From head, to hands, to glass
Givens Fellowship inspires design
By Matt Markey
Adam Goldberg ’11 welcomes guests at the Toledo art gallery he owns with a couple of friends. Some are here for classes in glass blowing, while others inquire about purchasing the affordable contemporary glass pieces created by Goldberg and his colleagues.
This is not where Goldberg could have imagined himself being just a short time ago. He did not take any art classes at his high school, and hardly seemed on track for a career as an accomplished artist. But, a glass blowing workshop at the Toledo Museum of Art caught Goldberg’s interest and changed his life.
“I didn’t really have many things I did after school, and I wasn’t the best student around so I knew I was never going to be in academia, and I didn’t do many sports,” Goldberg said. “But once I found this activity, it just kind of worked for me.”
Goldberg enrolled at BGSU and worked toward a bachelor’s degree in fine arts, focusing on glass blowing.
“I learned that my hands understood the glass, so I was able to come up with a concept in my head, and then translate it to the glass,” he said.
In 2010, he received a Stuart R. Givens Memorial Fellowship that allowed him to spend close to two months in Japan, traveling the country to work with glass artists all across that nation’s main island.
Goldberg had heard accounts of living and working in Japan from his BGSU glass blowing instructor Scott Darlington. Japan’s thousands of years of history and culture, and the significant influence of that history and culture on art, intrigued Goldberg to the extent that he had longed to experience this vastly different side of the art world.
“My proposal for the Fellowship was all about an appreciation for history and how local ancient history had played a role in their art in Japan,” he said. “We don’t have that in the States, because comparatively speaking our country is so young. The European influence was the major factor in our art here, but Japan had that much deeper ancient culture that influenced so much of the life there. I wanted to see it, and experience it.”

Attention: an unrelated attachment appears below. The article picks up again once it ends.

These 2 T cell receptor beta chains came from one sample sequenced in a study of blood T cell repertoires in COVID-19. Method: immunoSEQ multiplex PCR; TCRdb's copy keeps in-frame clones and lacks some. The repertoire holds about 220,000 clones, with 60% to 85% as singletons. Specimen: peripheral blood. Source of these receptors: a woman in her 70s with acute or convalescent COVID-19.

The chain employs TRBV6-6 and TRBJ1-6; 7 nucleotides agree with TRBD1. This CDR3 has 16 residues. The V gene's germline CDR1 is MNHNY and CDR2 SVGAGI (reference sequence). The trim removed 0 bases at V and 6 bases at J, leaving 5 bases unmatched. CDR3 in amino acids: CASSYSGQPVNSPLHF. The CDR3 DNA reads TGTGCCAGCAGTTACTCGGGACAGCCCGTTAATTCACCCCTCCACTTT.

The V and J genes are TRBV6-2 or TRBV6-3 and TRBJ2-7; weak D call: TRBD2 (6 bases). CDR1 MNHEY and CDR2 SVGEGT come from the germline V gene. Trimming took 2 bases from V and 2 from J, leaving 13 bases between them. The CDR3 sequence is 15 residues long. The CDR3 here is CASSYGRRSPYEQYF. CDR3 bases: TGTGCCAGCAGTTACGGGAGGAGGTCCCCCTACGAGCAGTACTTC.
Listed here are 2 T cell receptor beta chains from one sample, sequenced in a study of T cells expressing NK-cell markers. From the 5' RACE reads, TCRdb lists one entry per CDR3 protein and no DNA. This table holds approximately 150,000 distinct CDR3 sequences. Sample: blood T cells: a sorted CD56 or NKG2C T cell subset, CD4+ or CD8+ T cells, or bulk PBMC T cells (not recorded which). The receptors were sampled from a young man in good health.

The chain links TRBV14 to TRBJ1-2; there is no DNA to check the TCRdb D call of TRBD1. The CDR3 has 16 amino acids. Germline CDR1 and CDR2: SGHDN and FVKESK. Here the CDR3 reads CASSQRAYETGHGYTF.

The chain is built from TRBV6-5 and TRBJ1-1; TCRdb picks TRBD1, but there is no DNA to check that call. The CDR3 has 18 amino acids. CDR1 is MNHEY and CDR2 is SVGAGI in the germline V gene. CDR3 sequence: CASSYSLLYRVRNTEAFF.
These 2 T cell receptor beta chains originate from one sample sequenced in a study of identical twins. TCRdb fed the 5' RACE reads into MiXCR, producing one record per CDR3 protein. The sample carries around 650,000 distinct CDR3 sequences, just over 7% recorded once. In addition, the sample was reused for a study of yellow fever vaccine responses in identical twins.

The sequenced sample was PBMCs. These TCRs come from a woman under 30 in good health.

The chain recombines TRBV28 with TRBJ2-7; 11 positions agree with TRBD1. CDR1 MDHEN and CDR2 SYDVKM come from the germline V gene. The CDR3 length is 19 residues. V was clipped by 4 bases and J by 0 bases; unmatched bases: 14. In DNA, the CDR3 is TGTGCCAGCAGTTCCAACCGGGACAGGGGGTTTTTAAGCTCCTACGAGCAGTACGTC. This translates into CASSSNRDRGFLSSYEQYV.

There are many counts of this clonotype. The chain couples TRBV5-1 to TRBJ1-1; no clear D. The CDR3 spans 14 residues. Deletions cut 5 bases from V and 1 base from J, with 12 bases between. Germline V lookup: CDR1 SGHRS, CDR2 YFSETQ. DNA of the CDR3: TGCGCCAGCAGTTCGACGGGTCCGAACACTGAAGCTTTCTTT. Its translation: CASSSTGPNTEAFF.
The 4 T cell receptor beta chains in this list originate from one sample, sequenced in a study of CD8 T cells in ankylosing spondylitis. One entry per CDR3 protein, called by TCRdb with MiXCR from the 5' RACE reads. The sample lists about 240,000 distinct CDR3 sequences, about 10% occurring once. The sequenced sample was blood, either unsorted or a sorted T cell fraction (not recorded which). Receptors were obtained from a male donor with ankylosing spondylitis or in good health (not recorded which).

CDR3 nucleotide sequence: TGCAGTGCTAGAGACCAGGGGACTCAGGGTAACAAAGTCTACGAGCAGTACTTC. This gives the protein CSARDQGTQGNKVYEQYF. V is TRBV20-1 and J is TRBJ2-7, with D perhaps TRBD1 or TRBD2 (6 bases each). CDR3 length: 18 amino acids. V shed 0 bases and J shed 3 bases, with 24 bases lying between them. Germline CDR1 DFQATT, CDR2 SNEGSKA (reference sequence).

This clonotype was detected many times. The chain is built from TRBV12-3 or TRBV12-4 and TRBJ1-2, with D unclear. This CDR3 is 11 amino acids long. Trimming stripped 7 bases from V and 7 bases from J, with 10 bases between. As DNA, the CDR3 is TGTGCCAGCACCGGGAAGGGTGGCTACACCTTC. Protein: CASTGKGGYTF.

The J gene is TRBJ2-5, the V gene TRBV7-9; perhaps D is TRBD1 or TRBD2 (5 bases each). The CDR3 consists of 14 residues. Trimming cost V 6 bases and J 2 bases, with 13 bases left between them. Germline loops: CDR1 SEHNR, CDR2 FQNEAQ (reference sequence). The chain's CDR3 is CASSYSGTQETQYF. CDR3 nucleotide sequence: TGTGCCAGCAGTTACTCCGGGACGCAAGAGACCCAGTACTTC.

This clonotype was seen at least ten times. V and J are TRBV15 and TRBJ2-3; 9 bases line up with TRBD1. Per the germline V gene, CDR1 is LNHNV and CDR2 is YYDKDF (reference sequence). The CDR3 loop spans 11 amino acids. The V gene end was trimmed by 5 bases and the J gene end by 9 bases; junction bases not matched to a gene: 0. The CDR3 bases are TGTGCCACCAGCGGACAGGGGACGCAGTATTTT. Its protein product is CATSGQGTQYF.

Goldberg spoke not a word of Japanese when he arrived, but art bridged any language divide, and the long reach of faculty and students from Bowling Green helped facilitate his experiences. He connected with BG students involved in the study abroad program, and sound direction from faculty member Akiko Jones was only a quick email exchange away.
Goldberg visited a number of sites around the country, worked as a teaching assistant at a glass blowing school, and found that the artistic community in Japan was very gracious and accommodating throughout his stay. He also got to work with a variety of artists while visiting schools and studios in Japan.
“The experience changed my perspective in a lot of ways. It was inspiring,” said Goldberg, who has since worked as a teaching assistant at art schools throughout the U.S. “Being surrounded and immersed in that culture inspired me to think about my design differently. And watching the people there work hard all of the time – I came back with a new-found work ethic.”
Goldberg’s fellowship to Japan led to many new contacts and friendships in the international art community, and to a show featuring his creations at BGSU’s Hiroko Nakamoto Gallery in the Fine Arts Center. The opportunity to open his own gallery, “Gathered Glass Blowing Studio,” came about a couple of years after Goldberg had received his degree in 2011.
“The Givens Fellowship had a role in all of this, since it was not only an amazing and rewarding experience, but it also created a lot of opportunities for me and my work,” he said.
“There’s no question it was a very valuable and a very important part of my development as an artist, and it certainly was the best part of my college experience. It is just an awesome program.”
His skills with glass are on display at the recently completed renovation of the Toledo Zoo aquarium in the form of “Earth’s Oceans, a huge 38-by-8 cast glass mural creation, and “Jellyfish Smack, a blown glass piece.
Goldberg’s studio gallery in Toledo's Historic Warehouse District has a functioning glass blowing operation and offers classes in glass blowing. He and his artist partners spent more than a year renovating the 1890s era structure before opening several years ago.
Inspired by the University of North Carolina at Chapel Hill's Burch Fellows Program, the Stuart R. Givens Memorial Fellowship was initiated by friends of Givens to honor his passion for student learning. The Fellowship recognizes resourcefulness, imagination, and significant ability among Bowling Green State University undergraduate students by supporting self-designed off-campus experiences that will enable them to pursue a passionate interest in a manner not otherwise possible through an academic program, regular summer job, enrichment program, or organized study abroad program.
To remain true to the spirit of the Givens Fellowship, students are encouraged to think broadly in shaping their projects; that is, to look beyond activities that relate to their field of academic study. It is expected that the experience will make a demonstrable difference in their lives and help them grow both personally and intellectually. To make a gift to support this, or other BGSU student programs, please visit bgsu.edu/give.